Circinus Galaxy

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Circinus Galaxy
Circinus.galaxy.750pix.jpg
A Hubble Space Telescope (HST) image of the Circinus Galaxy.
Credit: HST/NASA/ESA.
Observation data (J2000 epoch)
Constellation Circinus
Right ascension 14h 13m 9.9s[1]
Declination −65° 20′ 21″[1]
Redshift 426 ± 25 km/s
Distance 13 Mly
Type SA(s)b[1]
Apparent dimensions (V) 6′.9 × 3′.0[1]
Apparent magnitude (V) 12.1[1]
Other designations
ESO 97-G13,[1] LEDA 50779
See also: Galaxy, List of galaxies

The Circinus Galaxy (ESO 97-G13) is a Seyfert galaxy[2] in the Circinus constellation - and one of the closest to our Milky Way[3](see also NGC 185). It is only 4 degrees below the Galactic plane, and 13 million light-years away. The galaxy is undergoing tumultuous changes, as rings of gas are being ejected from the galaxy. The outermost ring is 700 light-years from the center of the galaxy and the inner ring is 130 light-years out. The Circinus galaxy can be seen using a small telescope, however it was not noticed until 25 years ago because it was obscured by material from our own galaxy. The Circinus Galaxy is a Type II Seyfert galaxy and is one of the closest known active galaxies to the Milky Way, though it is probably slightly further away than Centaurus A.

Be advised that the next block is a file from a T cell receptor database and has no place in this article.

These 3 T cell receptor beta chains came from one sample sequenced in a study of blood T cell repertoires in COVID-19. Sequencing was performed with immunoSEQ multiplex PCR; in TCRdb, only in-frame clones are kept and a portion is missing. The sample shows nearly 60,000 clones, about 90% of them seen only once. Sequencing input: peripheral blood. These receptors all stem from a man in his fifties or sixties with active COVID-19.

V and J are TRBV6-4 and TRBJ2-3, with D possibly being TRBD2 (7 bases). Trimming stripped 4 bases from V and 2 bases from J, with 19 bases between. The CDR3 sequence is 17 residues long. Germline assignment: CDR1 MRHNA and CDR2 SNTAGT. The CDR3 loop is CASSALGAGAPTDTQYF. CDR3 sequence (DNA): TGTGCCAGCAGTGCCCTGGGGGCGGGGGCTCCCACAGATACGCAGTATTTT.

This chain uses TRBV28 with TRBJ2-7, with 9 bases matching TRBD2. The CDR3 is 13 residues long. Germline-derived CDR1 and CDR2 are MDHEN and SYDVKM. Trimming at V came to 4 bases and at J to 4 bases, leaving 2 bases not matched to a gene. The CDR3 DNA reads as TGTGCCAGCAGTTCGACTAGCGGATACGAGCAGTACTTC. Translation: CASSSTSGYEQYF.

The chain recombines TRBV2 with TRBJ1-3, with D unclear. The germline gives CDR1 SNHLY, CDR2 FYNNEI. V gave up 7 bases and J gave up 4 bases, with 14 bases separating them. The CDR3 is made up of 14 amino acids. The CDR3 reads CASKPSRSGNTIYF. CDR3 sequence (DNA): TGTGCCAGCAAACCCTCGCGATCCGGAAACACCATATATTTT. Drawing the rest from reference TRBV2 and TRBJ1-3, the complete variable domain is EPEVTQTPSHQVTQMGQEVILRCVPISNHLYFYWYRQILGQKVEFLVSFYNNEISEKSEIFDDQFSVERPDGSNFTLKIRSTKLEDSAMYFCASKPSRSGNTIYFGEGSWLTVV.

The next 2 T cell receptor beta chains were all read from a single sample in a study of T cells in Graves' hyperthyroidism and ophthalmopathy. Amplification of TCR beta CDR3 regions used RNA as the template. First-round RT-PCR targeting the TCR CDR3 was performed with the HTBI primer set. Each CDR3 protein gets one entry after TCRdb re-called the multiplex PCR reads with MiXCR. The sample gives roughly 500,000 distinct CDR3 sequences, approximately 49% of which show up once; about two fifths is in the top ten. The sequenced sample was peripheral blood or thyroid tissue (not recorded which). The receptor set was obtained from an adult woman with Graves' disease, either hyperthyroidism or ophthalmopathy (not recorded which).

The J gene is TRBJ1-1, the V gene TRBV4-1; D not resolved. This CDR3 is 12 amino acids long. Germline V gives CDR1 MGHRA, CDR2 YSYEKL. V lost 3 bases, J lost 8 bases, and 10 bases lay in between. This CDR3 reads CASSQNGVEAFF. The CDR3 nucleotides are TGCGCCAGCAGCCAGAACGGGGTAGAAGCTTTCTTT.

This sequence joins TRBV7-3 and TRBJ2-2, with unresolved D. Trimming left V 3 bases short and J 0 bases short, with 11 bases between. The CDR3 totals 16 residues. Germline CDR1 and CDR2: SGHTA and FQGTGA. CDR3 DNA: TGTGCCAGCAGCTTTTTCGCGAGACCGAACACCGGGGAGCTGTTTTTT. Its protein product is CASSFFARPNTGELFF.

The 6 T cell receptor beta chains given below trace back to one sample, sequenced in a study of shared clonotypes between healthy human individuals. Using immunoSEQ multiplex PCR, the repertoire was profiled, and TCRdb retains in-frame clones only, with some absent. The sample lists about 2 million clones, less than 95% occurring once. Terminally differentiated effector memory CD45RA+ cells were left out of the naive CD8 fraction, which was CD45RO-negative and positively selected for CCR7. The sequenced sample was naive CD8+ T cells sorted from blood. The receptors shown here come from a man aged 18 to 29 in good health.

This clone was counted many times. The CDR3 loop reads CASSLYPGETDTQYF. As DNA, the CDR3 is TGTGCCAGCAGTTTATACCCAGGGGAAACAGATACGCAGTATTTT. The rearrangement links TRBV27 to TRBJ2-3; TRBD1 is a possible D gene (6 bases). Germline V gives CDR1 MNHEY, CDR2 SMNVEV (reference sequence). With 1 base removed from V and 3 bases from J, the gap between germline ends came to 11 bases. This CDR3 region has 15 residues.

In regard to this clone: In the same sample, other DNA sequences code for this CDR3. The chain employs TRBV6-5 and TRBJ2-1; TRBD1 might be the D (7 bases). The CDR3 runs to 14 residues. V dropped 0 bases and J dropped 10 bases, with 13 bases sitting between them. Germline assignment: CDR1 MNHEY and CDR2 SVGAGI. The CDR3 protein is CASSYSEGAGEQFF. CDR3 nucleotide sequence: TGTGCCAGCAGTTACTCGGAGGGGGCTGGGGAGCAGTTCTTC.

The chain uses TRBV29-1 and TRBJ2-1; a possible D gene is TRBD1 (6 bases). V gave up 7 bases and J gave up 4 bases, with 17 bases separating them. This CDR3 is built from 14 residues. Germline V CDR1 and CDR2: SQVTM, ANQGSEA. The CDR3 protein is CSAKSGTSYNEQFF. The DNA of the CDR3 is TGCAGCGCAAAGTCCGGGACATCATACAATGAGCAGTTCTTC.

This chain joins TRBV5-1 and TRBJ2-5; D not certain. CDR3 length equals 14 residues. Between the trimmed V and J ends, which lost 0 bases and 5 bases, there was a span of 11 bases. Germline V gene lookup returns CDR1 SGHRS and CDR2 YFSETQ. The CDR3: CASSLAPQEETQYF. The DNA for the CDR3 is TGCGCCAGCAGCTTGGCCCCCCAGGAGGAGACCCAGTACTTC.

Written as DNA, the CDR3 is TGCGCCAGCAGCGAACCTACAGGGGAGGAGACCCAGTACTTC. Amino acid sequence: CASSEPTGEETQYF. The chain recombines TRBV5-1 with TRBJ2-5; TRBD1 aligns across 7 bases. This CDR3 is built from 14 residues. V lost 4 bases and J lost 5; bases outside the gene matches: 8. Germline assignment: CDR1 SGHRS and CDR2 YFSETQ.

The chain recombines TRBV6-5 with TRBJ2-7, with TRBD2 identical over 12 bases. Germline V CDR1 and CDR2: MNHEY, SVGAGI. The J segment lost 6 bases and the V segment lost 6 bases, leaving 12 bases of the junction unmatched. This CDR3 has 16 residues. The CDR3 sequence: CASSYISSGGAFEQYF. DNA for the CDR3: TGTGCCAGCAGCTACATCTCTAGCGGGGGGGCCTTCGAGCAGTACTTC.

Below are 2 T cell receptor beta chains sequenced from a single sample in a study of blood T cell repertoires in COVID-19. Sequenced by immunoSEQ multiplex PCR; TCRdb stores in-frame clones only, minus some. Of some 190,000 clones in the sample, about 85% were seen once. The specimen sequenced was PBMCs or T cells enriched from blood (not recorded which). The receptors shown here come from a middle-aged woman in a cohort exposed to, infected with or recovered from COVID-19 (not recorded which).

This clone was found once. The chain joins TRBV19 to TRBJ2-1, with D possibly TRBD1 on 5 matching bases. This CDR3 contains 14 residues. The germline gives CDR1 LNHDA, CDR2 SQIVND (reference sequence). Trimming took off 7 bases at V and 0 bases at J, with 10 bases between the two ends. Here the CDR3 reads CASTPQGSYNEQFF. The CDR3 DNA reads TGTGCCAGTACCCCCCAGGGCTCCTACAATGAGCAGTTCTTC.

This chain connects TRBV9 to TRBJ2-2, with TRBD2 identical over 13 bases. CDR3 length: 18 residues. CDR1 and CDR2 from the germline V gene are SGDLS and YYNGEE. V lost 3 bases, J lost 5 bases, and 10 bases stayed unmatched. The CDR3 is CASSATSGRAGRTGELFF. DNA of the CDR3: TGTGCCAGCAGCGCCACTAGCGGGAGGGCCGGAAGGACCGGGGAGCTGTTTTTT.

Circinus Galaxy was a home for SN 1996cr, that has been identified over a decade after it exploded. The supernova was first singled out in 2001 as a bright, variable object in a Chandra image, but it was not confirmed as a supernova until years later.

References[edit]

  1. ^ a b c d e f "NASA/IPAC Extragalactic Database". Results for ESO 97-13. Retrieved 2007-04-20. 
  2. ^ "SIMBAD Astronomical Database". Results for ESO 97-13. Retrieved 2007-04-20. 
  3. ^ Maiolino, R.; Krabbe, A.; Thatte, N.; Genzel, R. (1998). "Seyfert Activity and Nuclear Star Formation in the Circinus Galaxy". The Astrophysical Journal 493 (2): 650–65. arXiv:astro-ph/9709091. Bibcode:1998ApJ...493..650M. doi:10.1086/305150. 

External links[edit]

Coordinates: Sky map 14h 13m 9.9s, −65° 20′ 21″